Wednesday, June 15, 2011

Thinking about Billy again today

I pretty much think about William Eggleston every time I go home to Knoxville for the summer and try to take photos. I came across this introduction to his series, Ancient and Modern and thought I would repost:

"Eggleston was born and raised in the South. He has lived all his life between Mississippi and Memphis. His reputation is built on the small portion of his work that has been published or exhibited over the last fifteen years. Much of that work would suggest that he could be described as a Southern artist, an identity he is anxious to avoid. The South is the central axis of his life, the sense of locality is a vital component of his work, but it is not defined by a Southern domain. He travels frequently and explores a wider world. If one were to construct a portrait of him, he would be sitting on a porch polishing a gun or fingering a Leica - and he is explicit on the association between the two - or else he would be behind the wheel of a car, though driving seems to have little to do with transportation and much more to do with the rhythm and pattern of his observation. He is an explorer and a resident of the South."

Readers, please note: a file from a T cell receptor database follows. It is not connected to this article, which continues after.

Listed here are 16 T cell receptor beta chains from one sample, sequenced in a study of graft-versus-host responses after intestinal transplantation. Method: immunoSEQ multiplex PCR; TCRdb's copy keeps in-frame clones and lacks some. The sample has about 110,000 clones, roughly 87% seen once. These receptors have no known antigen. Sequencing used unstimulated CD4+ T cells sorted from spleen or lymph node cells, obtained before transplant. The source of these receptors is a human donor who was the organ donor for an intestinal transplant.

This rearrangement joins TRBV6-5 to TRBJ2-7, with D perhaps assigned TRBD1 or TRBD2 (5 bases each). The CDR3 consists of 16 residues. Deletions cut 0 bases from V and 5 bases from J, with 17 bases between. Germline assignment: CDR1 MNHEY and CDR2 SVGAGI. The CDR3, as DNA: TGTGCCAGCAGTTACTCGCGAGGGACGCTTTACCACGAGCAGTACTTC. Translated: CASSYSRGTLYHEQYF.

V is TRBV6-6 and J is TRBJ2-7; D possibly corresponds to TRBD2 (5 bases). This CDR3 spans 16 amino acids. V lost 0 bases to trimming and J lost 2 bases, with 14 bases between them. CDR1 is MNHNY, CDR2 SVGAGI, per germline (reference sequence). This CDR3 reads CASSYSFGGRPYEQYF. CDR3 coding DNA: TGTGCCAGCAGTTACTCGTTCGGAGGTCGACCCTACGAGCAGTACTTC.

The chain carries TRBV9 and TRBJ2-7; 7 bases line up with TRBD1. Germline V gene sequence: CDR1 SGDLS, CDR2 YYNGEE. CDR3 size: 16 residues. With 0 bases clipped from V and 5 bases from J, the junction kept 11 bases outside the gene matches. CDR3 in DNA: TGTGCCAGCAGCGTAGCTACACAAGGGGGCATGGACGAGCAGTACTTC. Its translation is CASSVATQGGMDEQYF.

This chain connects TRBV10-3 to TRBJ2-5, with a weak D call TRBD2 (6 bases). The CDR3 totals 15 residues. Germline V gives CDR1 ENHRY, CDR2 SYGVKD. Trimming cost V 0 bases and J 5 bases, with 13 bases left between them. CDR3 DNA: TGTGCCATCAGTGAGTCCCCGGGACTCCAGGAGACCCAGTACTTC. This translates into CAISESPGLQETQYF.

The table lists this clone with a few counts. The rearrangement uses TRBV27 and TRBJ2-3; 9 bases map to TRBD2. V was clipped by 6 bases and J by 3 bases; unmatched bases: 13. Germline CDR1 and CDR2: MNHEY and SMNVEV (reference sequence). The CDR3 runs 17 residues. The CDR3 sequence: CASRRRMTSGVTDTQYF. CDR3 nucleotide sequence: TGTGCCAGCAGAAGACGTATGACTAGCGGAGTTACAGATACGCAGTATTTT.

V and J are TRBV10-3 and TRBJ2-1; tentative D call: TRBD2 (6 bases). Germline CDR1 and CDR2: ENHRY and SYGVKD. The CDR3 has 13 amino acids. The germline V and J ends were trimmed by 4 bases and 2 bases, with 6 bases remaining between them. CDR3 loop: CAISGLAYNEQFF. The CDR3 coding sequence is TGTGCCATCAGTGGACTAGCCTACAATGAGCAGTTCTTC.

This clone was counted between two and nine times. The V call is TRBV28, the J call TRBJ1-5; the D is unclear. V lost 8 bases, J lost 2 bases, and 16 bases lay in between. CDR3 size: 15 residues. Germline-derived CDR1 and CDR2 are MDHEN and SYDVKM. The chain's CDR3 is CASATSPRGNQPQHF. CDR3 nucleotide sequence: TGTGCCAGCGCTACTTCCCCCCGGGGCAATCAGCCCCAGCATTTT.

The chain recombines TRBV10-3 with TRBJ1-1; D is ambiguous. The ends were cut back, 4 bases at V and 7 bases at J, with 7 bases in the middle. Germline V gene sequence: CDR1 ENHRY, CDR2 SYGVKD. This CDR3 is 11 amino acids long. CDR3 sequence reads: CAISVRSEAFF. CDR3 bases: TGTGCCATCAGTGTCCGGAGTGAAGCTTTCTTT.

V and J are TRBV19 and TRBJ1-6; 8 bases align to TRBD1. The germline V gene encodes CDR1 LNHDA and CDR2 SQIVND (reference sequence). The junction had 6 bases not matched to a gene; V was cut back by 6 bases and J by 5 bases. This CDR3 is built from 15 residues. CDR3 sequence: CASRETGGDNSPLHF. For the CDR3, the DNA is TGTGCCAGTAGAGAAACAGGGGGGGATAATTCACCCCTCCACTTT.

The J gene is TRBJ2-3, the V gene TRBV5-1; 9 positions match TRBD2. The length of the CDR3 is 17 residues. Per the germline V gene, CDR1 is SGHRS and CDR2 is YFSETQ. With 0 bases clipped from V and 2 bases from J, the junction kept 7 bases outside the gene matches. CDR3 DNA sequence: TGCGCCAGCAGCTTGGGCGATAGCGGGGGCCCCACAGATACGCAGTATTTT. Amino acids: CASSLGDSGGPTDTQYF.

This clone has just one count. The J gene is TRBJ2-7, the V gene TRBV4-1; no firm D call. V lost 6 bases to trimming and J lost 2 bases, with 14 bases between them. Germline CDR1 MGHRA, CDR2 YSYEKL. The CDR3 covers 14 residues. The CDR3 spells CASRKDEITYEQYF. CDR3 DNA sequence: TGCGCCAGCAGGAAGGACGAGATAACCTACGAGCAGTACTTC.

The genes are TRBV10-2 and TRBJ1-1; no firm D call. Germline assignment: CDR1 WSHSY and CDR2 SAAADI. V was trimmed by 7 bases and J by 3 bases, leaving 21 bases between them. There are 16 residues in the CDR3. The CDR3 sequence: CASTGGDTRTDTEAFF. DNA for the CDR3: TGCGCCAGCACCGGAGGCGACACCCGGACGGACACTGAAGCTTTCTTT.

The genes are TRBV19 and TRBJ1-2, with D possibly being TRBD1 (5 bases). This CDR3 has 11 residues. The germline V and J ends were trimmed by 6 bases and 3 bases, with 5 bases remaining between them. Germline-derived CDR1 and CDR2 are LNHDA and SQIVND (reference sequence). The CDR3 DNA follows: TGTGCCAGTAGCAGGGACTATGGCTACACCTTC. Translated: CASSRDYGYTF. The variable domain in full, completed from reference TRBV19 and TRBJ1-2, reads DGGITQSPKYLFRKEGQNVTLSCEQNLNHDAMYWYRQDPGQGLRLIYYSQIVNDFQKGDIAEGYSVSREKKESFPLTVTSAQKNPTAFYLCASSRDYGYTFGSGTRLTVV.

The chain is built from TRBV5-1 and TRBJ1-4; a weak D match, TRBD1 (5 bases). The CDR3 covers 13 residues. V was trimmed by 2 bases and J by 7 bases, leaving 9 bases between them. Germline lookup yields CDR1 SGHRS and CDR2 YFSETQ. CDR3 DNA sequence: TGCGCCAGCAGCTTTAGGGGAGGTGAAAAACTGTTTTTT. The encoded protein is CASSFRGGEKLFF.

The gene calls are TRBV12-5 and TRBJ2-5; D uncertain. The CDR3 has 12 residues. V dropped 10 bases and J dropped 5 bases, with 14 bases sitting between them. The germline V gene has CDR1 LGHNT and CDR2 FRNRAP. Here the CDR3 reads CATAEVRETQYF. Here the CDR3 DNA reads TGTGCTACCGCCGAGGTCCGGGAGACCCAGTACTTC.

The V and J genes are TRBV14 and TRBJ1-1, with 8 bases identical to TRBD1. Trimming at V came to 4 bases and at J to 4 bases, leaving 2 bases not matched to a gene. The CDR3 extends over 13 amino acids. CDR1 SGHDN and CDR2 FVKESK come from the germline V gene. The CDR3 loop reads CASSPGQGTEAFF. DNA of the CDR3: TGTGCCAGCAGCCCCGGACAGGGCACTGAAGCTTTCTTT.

Ricardo Cases' Pigeons

I saw a posting for Ricardo Cases' project Paloma Al Aire on Jorg Coleberg's blog, these images are definitely worth checking out, as are his other works!

Wednesday, June 1, 2011

Harrison Haynes LRLL RLRR, 2011

The process of creating and consuming art often gravitates towards neatly defined roles for those making work and their audience. Each decision and action, directly made by the artist, is intended for a work that lives on in a presumed immortal stasis. How does this contract change when the role of the audience is altered? Would the audience still enjoy their passive role after they are activated to join in the production process?
 How does a work change when it relies on the performance of an ever-changing cast? Non-static in nature, each work presented in this feature by Roland Tiangco,Clement Valla, Harrison Haynes, and Caleb Larsen relies upon a state that exists between inception and fulfillment. Methods and intentions differ but the realization of each piece requires the release of work into a space no longer controlled by its creator.